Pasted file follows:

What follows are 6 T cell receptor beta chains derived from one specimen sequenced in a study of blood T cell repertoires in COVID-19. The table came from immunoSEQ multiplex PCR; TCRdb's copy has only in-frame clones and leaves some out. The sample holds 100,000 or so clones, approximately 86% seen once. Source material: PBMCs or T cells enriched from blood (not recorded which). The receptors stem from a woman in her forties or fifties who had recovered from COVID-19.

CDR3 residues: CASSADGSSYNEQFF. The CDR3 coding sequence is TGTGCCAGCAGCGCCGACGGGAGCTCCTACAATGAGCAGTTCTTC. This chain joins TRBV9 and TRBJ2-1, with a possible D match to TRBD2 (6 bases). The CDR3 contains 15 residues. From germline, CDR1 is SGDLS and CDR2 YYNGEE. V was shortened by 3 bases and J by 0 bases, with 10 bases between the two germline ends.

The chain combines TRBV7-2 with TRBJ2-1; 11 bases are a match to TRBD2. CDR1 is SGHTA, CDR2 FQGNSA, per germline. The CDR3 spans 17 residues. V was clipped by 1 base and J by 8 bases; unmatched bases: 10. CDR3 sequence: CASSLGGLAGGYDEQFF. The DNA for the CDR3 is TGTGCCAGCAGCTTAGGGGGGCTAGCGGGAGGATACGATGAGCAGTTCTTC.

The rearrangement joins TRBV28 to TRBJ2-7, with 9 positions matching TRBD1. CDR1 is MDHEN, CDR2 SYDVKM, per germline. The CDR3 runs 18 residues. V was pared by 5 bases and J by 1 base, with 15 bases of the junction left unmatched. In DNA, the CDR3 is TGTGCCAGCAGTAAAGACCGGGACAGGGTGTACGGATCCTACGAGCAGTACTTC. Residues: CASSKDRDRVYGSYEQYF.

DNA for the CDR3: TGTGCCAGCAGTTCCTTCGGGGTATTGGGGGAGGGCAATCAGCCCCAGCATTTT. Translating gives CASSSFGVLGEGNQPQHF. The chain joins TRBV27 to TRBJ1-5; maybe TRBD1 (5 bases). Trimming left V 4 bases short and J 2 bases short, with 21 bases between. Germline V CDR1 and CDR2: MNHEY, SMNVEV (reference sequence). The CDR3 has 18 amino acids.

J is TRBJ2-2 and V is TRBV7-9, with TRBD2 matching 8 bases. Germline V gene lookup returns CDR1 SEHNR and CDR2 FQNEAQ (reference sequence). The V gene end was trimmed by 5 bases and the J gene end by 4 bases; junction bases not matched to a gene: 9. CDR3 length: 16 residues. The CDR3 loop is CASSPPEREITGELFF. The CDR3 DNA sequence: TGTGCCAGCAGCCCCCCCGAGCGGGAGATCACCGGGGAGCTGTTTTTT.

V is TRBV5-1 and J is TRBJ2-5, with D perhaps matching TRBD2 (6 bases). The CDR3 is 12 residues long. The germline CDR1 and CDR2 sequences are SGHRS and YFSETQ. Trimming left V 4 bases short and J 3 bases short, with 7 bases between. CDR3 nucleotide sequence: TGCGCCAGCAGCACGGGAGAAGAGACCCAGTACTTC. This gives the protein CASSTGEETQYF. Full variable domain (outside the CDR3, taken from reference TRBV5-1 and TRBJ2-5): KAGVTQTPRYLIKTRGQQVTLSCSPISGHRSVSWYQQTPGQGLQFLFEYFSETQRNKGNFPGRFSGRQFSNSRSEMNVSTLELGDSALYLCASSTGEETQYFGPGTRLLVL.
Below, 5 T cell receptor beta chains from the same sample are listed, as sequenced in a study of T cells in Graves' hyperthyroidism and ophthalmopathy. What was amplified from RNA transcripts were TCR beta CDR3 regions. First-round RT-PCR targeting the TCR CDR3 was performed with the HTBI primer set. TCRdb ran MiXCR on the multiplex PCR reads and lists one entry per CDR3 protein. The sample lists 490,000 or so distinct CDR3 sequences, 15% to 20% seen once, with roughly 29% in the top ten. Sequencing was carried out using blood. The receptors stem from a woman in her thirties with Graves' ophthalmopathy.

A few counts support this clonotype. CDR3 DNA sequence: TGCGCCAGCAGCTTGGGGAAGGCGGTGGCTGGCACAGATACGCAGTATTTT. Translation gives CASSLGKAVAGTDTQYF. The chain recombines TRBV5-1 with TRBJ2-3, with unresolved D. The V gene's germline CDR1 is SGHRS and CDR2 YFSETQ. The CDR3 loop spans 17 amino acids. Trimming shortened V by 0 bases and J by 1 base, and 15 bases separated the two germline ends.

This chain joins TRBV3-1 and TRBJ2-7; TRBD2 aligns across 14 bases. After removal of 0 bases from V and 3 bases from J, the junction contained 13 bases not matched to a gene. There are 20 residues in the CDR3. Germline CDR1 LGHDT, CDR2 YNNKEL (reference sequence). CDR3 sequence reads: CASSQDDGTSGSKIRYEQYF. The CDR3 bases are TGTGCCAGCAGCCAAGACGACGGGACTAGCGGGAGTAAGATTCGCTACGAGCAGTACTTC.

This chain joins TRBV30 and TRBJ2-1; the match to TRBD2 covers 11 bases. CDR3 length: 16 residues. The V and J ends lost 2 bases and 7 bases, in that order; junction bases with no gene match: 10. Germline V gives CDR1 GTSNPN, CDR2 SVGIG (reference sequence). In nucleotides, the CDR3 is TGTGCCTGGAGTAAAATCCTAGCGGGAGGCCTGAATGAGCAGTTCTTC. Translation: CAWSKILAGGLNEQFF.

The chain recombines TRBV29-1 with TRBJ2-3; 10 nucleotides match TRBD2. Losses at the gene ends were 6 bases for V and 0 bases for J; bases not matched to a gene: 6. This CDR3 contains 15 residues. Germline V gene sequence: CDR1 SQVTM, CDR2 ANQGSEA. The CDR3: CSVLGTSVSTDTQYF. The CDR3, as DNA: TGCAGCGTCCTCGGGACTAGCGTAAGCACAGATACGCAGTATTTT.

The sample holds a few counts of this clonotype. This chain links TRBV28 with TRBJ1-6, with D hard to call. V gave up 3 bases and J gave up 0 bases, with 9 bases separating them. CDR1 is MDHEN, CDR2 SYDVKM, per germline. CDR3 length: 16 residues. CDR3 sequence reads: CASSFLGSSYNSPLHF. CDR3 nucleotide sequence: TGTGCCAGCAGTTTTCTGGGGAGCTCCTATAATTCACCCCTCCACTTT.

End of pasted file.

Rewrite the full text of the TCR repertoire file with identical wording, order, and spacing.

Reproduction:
What follows are 6 T cell receptor beta chains derived from one specimen sequenced in a study of blood T cell repertoires in COVID-19. The table came from immunoSEQ multiplex PCR; TCRdb's copy has only in-frame clones and leaves some out. The sample holds 100,000 or so clones, approximately 86% seen once. Source material: PBMCs or T cells enriched from blood (not recorded which). The receptors stem from a woman in her forties or fifties who had recovered from COVID-19.

CDR3 residues: CASSADGSSYNEQFF. The CDR3 coding sequence is TGTGCCAGCAGCGCCGACGGGAGCTCCTACAATGAGCAGTTCTTC. This chain joins TRBV9 and TRBJ2-1, with a possible D match to TRBD2 (6 bases). The CDR3 contains 15 residues. From germline, CDR1 is SGDLS and CDR2 YYNGEE. V was shortened by 3 bases and J by 0 bases, with 10 bases between the two germline ends.

The chain combines TRBV7-2 with TRBJ2-1; 11 bases are a match to TRBD2. CDR1 is SGHTA, CDR2 FQGNSA, per germline. The CDR3 spans 17 residues. V was clipped by 1 base and J by 8 bases; unmatched bases: 10. CDR3 sequence: CASSLGGLAGGYDEQFF. The DNA for the CDR3 is TGTGCCAGCAGCTTAGGGGGGCTAGCGGGAGGATACGATGAGCAGTTCTTC.

The rearrangement joins TRBV28 to TRBJ2-7, with 9 positions matching TRBD1. CDR1 is MDHEN, CDR2 SYDVKM, per germline. The CDR3 runs 18 residues. V was pared by 5 bases and J by 1 base, with 15 bases of the junction left unmatched. In DNA, the CDR3 is TGTGCCAGCAGTAAAGACCGGGACAGGGTGTACGGATCCTACGAGCAGTACTTC. Residues: CASSKDRDRVYGSYEQYF.

DNA for the CDR3: TGTGCCAGCAGTTCCTTCGGGGTATTGGGGGAGGGCAATCAGCCCCAGCATTTT. Translating gives CASSSFGVLGEGNQPQHF. The chain joins TRBV27 to TRBJ1-5; maybe TRBD1 (5 bases). Trimming left V 4 bases short and J 2 bases short, with 21 bases between. Germline V CDR1 and CDR2: MNHEY, SMNVEV (reference sequence). The CDR3 has 18 amino acids.

J is TRBJ2-2 and V is TRBV7-9, with TRBD2 matching 8 bases. Germline V gene lookup returns CDR1 SEHNR and CDR2 FQNEAQ (reference sequence). The V gene end was trimmed by 5 bases and the J gene end by 4 bases; junction bases not matched to a gene: 9. CDR3 length: 16 residues. The CDR3 loop is CASSPPEREITGELFF. The CDR3 DNA sequence: TGTGCCAGCAGCCCCCCCGAGCGGGAGATCACCGGGGAGCTGTTTTTT.

V is TRBV5-1 and J is TRBJ2-5, with D perhaps matching TRBD2 (6 bases). The CDR3 is 12 residues long. The germline CDR1 and CDR2 sequences are SGHRS and YFSETQ. Trimming left V 4 bases short and J 3 bases short, with 7 bases between. CDR3 nucleotide sequence: TGCGCCAGCAGCACGGGAGAAGAGACCCAGTACTTC. This gives the protein CASSTGEETQYF. Full variable domain (outside the CDR3, taken from reference TRBV5-1 and TRBJ2-5): KAGVTQTPRYLIKTRGQQVTLSCSPISGHRSVSWYQQTPGQGLQFLFEYFSETQRNKGNFPGRFSGRQFSNSRSEMNVSTLELGDSALYLCASSTGEETQYFGPGTRLLVL.
Below, 5 T cell receptor beta chains from the same sample are listed, as sequenced in a study of T cells in Graves' hyperthyroidism and ophthalmopathy. What was amplified from RNA transcripts were TCR beta CDR3 regions. First-round RT-PCR targeting the TCR CDR3 was performed with the HTBI primer set. TCRdb ran MiXCR on the multiplex PCR reads and lists one entry per CDR3 protein. The sample lists 490,000 or so distinct CDR3 sequences, 15% to 20% seen once, with roughly 29% in the top ten. Sequencing was carried out using blood. The receptors stem from a woman in her thirties with Graves' ophthalmopathy.

A few counts support this clonotype. CDR3 DNA sequence: TGCGCCAGCAGCTTGGGGAAGGCGGTGGCTGGCACAGATACGCAGTATTTT. Translation gives CASSLGKAVAGTDTQYF. The chain recombines TRBV5-1 with TRBJ2-3, with unresolved D. The V gene's germline CDR1 is SGHRS and CDR2 YFSETQ. The CDR3 loop spans 17 amino acids. Trimming shortened V by 0 bases and J by 1 base, and 15 bases separated the two germline ends.

This chain joins TRBV3-1 and TRBJ2-7; TRBD2 aligns across 14 bases. After removal of 0 bases from V and 3 bases from J, the junction contained 13 bases not matched to a gene. There are 20 residues in the CDR3. Germline CDR1 LGHDT, CDR2 YNNKEL (reference sequence). CDR3 sequence reads: CASSQDDGTSGSKIRYEQYF. The CDR3 bases are TGTGCCAGCAGCCAAGACGACGGGACTAGCGGGAGTAAGATTCGCTACGAGCAGTACTTC.

This chain joins TRBV30 and TRBJ2-1; the match to TRBD2 covers 11 bases. CDR3 length: 16 residues. The V and J ends lost 2 bases and 7 bases, in that order; junction bases with no gene match: 10. Germline V gives CDR1 GTSNPN, CDR2 SVGIG (reference sequence). In nucleotides, the CDR3 is TGTGCCTGGAGTAAAATCCTAGCGGGAGGCCTGAATGAGCAGTTCTTC. Translation: CAWSKILAGGLNEQFF.

The chain recombines TRBV29-1 with TRBJ2-3; 10 nucleotides match TRBD2. Losses at the gene ends were 6 bases for V and 0 bases for J; bases not matched to a gene: 6. This CDR3 contains 15 residues. Germline V gene sequence: CDR1 SQVTM, CDR2 ANQGSEA. The CDR3: CSVLGTSVSTDTQYF. The CDR3, as DNA: TGCAGCGTCCTCGGGACTAGCGTAAGCACAGATACGCAGTATTTT.

The sample holds a few counts of this clonotype. This chain links TRBV28 with TRBJ1-6, with D hard to call. V gave up 3 bases and J gave up 0 bases, with 9 bases separating them. CDR1 is MDHEN, CDR2 SYDVKM, per germline. CDR3 length: 16 residues. CDR3 sequence reads: CASSFLGSSYNSPLHF. CDR3 nucleotide sequence: TGTGCCAGCAGTTTTCTGGGGAGCTCCTATAATTCACCCCTCCACTTT.